There are many stories of business owners who felt like they were getting a raw deal or being treated in a heavy-handed manner by the board, yet who were able to get help from their elected representative on the BOE. That was a reasonable way to level the playing field.

The Board of Equalization also had the incentive to solve vexing tax-policy problems. For instance, legal marijuana dispensaries are required to pay taxes, but because of federal laws they are not allowed to have bank accounts. But they weren’t typically allowed to haul sacks of cash into BOE offices, either. BOE’s officials worked with the dispensaries to help them safely pay their bills in cash. These practical solutions are more likely to be driven by an elected board with constituents than a bureaucracy with subjects.

The main reason the BOE had been a target is obvious. State officials are tasked with maximizing revenue to assure that tax collections match state spending. Anything that reduces that tax flow is a bad thing, from their perspective. Because elected officials need votes and often have their eyes on higher office, they have an incentive to help taxpayers, which means that sometimes the board would reduce the size of the tax payments.

By the way, the new tax authorities have significantly increased their own administrative budgets from the old BOE days. The Department of Finance gives reasonable explanations for some of the growth (standard increases in pay and benefits, new IT and other start-up costs, artificially deflated final year spending for the BOE as its powers were reduced), but we see the spending trajectory. It’s going up, now that the administrators are in charge.

Bottom line: A reform designed to boost transparency and taxpayer fairness has reduced both of those things. No one should be surprised.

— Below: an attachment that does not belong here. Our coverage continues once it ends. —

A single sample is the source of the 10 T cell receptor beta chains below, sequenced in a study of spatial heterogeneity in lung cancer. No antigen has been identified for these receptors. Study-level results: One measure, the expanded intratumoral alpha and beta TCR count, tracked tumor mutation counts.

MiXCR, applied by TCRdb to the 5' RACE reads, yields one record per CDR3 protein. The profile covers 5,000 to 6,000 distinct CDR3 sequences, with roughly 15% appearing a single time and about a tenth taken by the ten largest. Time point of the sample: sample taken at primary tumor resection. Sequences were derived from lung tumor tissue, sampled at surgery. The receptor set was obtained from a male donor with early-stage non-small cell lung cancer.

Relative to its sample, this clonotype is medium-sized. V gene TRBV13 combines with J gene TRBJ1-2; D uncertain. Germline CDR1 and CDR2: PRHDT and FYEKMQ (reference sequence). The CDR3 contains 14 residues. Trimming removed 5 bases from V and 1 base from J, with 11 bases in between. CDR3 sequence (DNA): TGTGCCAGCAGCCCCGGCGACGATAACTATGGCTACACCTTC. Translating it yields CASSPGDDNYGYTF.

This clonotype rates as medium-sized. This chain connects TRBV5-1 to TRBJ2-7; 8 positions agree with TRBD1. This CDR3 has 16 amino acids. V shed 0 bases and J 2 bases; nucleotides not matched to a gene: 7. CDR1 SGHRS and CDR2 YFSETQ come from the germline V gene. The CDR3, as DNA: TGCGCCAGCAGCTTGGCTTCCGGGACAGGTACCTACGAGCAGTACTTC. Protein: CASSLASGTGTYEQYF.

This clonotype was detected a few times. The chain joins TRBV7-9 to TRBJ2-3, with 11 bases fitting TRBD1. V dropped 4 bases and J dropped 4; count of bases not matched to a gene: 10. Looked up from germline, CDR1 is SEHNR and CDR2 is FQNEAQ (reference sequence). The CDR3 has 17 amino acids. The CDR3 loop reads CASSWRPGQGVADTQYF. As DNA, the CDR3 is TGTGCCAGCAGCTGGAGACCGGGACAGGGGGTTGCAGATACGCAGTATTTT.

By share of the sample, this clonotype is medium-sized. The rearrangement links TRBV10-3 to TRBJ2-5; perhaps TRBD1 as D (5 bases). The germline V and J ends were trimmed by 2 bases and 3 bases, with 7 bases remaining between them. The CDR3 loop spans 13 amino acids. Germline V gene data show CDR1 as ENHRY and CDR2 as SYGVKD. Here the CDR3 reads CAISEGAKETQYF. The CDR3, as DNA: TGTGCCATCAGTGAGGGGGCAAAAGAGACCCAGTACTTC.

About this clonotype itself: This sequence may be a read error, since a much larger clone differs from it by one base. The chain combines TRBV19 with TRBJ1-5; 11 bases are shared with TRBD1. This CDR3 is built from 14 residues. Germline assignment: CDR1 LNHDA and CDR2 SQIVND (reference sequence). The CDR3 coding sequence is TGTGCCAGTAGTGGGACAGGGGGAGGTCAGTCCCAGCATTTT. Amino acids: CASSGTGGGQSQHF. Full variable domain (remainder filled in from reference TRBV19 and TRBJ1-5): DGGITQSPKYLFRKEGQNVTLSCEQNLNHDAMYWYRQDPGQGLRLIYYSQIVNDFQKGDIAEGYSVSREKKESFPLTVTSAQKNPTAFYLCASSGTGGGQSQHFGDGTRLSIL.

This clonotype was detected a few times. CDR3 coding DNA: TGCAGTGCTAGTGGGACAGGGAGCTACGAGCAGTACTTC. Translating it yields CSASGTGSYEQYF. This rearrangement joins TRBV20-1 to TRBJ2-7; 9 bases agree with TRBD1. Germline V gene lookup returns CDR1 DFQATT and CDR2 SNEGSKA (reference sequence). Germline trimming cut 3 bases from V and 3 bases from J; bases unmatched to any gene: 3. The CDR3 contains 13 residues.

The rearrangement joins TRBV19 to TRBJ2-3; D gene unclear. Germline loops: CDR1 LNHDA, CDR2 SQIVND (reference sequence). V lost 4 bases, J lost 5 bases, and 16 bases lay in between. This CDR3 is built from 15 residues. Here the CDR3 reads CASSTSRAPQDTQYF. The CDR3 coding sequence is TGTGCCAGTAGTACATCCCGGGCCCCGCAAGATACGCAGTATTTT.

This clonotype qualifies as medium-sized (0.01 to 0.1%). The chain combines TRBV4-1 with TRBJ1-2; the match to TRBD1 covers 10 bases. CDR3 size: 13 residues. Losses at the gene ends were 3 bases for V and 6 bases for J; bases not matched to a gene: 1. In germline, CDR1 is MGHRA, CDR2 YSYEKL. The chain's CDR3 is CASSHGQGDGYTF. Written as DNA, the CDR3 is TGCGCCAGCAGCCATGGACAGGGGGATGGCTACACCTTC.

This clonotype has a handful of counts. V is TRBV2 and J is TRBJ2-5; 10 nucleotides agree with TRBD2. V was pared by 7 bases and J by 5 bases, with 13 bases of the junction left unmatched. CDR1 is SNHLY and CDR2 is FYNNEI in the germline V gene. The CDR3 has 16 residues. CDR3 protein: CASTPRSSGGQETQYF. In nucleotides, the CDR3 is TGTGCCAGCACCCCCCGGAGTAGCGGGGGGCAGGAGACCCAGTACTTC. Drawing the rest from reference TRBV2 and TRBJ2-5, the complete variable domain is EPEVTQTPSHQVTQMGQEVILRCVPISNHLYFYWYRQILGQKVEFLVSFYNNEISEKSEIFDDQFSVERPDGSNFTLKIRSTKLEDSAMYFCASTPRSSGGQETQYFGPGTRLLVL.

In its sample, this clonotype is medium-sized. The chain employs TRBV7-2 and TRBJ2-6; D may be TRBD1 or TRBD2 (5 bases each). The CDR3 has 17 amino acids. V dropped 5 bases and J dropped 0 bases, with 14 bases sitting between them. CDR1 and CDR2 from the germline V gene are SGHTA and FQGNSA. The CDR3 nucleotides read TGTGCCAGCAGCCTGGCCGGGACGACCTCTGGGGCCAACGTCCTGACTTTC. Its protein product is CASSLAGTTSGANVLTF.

Steven Greenhut is Western region director for the R Street Institute. He was a Register editorial writer from 1998-2009. Write to him at [email protected]. This column was first published in the Orange County Register.

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Betsy DeVos Stirs Uproar by Saying Schools Can Call ICE on Undocumented Kids

Education Secretary Betsy DeVos provoked an outcry Tuesday when she said schools can choose to call Immigration and Customs Enforcement on potentially undocumented students.

“I think that’s a school decision, it’s a local community decision,” DeVos told the House Education and the Workforce Committee. “I refer to the fact that we have laws and we also are compassionate. I urge this body to do its job and address and clarify where there is confusion around this.”

DeVos was responding to a question from Rep. Adriano Espaillat (D-N.Y.) about whether she thinks school leaders should call ICE on students or their parents.

Advocacy groups immediately protested her answer, pointing out that under the Supreme Court case Plyler v. Doe, all children ― undocumented or not ― are entitled to a free public education. {snip}

Elizabeth Hill, press secretary for the U.S. Department of Education, provided HuffPost with a clarification of DeVos’ remarks on Wednesday. “Her position is that schools must comply with Plyler and all other applicable and relevant law,” said Hill.

{snip}

MALDEF, the Mexican American Legal Defense and Educational Fund, issued a statement saying that DeVos should resign for “abject incompetence” if she does not “issue an immediate clarification that emphasizes the holding in Plyler.” The organization also said it “stands ready to hold accountable through legal challenge anyone in public education who attempts to report a student to ICE.”

{snip}

The American Civil Liberties Union also blasted DeVos’ comments at the hearing.

“Let’s be clear: Any school that reports a child to ICE would violate the Constitution. The Supreme Court has made clear that every child in America has a right to a basic education, regardless of immigration status{snip} ,” said Lorella Praeli, director of immigration policy and campaigns for the ACLU, in a statement,

The post Betsy DeVos Stirs Uproar by Saying Schools Can Call ICE on Undocumented Kids appeared first on American Renaissance.

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Law School clinic co-authors report with ACLU on abuse of migrant children

A report released May 23 by the University of Chicago Law School’s International Human Rights Clinic and the American Civil Liberties Union’s Border Litigation Project reveals evidence of rampant child abuse by U.S. Customs and Border Protection …